Leytonstone estate regeneration backed by residentsAvenue Road Estate redevelopment will go ahead next year after successful ballot of residents, reports Victoria Munro, Local Democracy Reporter The [...]
Avenue Road Estate redevelopment will go ahead next year after successful ballot of residents, reports Victoria Munro, Local Democracy Reporter
The demolition and redevelopment of a council estate of almost 260 homes is set to begin late next year.
Almost two-thirds of residents at Avenue Road Estate in Leytonstone took part in a ballot on regeneration in January. The result was overwhelmingly in favour, with only 15 people voting against.
The estate was built in the early 1960s using concrete panels and Waltham Forest Council says on its website the flats “don’t meet the modern standards we would expect to provide”.
Snowberry Children’s Centre, which closed in 2019, and Nexus Community Centre, will also be demolished, and the rebuilt estate will include an unspecified number of extra homes.
At a meeting last week, the council’s cabinet agreed to force homeowners on the estate to sell if it is unable to reach an agreement with them. There are 17 privately-owned homes on the estate, as well as one commercial leaseholder, whom the council can force to sell using compulsory purchase orders if necessary.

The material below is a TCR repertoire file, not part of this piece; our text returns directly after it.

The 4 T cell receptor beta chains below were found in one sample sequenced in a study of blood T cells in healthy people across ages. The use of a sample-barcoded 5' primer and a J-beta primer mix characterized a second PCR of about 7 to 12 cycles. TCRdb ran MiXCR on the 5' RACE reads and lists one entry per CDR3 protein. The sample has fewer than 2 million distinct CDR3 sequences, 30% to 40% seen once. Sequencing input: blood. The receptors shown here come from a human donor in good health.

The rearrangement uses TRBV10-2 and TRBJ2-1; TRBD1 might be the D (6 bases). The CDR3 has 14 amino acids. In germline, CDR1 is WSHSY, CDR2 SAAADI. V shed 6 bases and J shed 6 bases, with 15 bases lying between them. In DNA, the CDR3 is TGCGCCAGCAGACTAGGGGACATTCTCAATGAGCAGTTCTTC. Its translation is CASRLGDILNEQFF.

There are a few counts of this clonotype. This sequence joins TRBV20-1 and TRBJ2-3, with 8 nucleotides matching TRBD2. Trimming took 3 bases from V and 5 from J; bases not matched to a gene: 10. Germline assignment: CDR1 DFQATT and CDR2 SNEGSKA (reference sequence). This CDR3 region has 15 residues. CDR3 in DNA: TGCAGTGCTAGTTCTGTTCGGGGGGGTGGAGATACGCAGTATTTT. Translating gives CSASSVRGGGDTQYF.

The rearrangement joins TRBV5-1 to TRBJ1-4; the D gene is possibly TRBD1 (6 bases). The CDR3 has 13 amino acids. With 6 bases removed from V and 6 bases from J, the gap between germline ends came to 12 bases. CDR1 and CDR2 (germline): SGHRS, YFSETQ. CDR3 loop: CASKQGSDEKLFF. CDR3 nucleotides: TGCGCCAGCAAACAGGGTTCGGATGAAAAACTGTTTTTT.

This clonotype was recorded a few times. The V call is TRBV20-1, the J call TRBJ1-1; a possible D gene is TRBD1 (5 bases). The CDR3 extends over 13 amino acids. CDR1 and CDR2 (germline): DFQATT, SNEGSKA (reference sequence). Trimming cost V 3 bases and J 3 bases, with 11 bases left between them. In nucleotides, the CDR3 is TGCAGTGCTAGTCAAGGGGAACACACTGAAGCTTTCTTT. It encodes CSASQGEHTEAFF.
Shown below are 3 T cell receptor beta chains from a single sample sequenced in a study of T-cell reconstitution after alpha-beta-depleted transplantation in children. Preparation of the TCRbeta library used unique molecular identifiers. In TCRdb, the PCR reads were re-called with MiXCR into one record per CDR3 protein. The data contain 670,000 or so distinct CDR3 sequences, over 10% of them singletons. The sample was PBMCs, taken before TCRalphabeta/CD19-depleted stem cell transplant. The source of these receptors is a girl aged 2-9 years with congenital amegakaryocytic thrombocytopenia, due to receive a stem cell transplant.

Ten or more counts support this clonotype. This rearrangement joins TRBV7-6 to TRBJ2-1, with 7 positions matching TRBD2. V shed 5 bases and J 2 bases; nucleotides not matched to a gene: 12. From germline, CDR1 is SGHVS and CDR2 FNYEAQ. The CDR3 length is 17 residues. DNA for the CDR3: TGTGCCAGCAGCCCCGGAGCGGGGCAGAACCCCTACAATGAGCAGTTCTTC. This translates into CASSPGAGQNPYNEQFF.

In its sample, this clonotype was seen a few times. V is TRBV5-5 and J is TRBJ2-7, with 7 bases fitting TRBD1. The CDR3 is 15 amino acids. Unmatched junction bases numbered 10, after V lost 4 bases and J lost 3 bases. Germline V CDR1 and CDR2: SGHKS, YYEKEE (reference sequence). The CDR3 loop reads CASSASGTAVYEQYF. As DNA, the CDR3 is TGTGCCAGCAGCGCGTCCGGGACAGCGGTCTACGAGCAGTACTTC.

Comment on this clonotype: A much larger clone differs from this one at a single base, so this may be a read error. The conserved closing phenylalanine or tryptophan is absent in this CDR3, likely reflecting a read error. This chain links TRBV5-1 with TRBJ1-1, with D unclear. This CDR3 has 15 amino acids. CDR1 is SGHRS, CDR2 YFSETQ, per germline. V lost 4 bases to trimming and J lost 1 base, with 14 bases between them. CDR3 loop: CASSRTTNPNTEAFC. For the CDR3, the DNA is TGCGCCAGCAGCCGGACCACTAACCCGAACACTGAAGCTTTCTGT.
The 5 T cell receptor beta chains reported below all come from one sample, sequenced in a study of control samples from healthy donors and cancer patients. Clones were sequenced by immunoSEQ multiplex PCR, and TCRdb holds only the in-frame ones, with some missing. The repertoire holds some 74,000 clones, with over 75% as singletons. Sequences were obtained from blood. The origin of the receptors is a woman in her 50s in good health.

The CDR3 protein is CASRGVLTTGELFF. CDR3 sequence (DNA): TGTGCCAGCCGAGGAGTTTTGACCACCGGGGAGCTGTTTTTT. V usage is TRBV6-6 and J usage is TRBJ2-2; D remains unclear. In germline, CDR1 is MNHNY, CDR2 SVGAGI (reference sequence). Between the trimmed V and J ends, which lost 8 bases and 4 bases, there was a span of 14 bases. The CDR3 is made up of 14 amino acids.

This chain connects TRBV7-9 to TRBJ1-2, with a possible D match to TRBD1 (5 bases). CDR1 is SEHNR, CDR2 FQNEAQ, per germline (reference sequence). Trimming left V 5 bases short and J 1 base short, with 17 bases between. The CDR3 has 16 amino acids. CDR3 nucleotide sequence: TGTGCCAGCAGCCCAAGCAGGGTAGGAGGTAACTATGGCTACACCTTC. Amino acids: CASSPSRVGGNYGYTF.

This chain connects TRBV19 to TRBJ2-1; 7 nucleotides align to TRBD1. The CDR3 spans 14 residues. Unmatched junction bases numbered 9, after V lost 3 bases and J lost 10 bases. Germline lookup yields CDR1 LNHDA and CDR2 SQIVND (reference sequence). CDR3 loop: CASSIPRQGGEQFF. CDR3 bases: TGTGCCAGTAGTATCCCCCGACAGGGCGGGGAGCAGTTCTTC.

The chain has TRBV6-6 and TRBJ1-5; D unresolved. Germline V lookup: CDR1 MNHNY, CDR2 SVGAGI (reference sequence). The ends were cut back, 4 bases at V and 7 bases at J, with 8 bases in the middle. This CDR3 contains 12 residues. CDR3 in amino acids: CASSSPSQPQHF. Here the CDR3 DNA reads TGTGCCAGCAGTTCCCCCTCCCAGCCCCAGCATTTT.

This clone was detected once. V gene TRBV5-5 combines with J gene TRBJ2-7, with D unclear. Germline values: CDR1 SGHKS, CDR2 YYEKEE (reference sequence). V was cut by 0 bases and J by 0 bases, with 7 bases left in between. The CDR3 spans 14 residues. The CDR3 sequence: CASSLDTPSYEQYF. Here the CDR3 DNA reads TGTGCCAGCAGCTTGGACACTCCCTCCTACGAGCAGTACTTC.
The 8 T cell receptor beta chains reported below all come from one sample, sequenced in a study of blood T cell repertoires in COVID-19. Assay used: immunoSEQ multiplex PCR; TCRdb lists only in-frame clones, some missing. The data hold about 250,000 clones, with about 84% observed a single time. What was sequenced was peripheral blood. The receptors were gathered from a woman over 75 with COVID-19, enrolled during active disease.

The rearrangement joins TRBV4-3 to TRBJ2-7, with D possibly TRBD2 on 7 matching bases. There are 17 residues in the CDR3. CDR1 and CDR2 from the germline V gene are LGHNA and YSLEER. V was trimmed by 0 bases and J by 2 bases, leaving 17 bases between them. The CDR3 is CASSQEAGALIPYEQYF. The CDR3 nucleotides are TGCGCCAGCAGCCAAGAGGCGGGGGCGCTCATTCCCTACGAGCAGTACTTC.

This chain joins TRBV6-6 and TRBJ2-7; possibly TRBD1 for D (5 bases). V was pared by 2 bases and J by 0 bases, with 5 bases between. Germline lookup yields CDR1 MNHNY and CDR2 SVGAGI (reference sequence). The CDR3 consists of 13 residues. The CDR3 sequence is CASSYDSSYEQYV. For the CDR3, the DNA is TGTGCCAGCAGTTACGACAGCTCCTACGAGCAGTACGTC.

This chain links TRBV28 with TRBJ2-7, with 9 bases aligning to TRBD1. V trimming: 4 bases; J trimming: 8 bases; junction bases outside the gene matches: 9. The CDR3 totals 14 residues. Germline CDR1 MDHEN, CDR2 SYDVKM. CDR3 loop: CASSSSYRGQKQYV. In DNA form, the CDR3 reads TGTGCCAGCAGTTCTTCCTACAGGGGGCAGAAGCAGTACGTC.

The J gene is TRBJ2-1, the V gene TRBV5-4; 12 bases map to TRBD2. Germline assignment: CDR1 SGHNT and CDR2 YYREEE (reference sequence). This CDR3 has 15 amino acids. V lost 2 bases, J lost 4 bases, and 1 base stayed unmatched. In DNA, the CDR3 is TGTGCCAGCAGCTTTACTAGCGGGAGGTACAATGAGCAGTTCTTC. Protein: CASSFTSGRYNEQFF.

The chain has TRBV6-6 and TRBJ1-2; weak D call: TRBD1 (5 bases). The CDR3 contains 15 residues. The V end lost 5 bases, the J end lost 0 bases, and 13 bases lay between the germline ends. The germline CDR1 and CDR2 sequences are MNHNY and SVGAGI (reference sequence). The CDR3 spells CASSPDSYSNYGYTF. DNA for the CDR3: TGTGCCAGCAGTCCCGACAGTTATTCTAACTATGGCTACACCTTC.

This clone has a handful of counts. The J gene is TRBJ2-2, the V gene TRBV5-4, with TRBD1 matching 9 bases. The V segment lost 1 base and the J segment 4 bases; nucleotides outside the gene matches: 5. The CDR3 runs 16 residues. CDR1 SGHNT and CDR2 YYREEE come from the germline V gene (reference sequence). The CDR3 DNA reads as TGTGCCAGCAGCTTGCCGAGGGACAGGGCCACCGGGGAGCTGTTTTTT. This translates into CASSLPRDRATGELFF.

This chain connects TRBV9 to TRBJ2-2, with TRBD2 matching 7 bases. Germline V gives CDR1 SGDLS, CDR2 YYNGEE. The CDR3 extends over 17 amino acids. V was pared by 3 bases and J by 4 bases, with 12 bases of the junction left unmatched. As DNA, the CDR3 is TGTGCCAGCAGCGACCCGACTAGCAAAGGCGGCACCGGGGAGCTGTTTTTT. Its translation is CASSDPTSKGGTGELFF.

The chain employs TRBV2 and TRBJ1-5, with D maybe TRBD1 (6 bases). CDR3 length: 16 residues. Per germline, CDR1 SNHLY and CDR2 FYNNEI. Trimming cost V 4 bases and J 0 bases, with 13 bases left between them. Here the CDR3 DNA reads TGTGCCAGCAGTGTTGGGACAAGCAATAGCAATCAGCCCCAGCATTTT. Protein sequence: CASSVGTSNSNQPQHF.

A report prepared for the cabinet notes that the council will first seek to buy back the homes through “negotiations with the owners” but that a forced sale “may be necessary”.
The homes and commercial space would be sold for “an independent agreed market value” and owners will “have the option of purchasing a new home on the estate”.
Officers estimate the regeneration will be spread, in phases, over eight years so that displaced tenants can “wherever possible” be rehomed within the estate.
Because of the length of the project, “meanwhile works” will be done in blocks not due to be rebuilt until the later phases “to ensure current homes are maintained to a high standard”.
The report adds: “All social housing tenants will be given the ‘right to return’ in the event that they are required to temporarily move away from the estate due to the regeneration.
“Eligible tenants rehoused as a result of the regeneration will have the right to receive compensation.
“Compensation is made of two parts – ‘home loss’ and ‘disturbance allowance’ – but paid in one lump sum after any move has taken place.
“The recommended rehousing budget is to facilitate the rehousing of all social tenants on the estate across the length of the redevelopment.”
Details of the recommended budget are unknown as the report was not published for financial confidentiality reasons and the cabinet discussed the project in private.
It is hoped that work will begin on the site in September 2022, although the council will first need to find a developer and secure planning permission.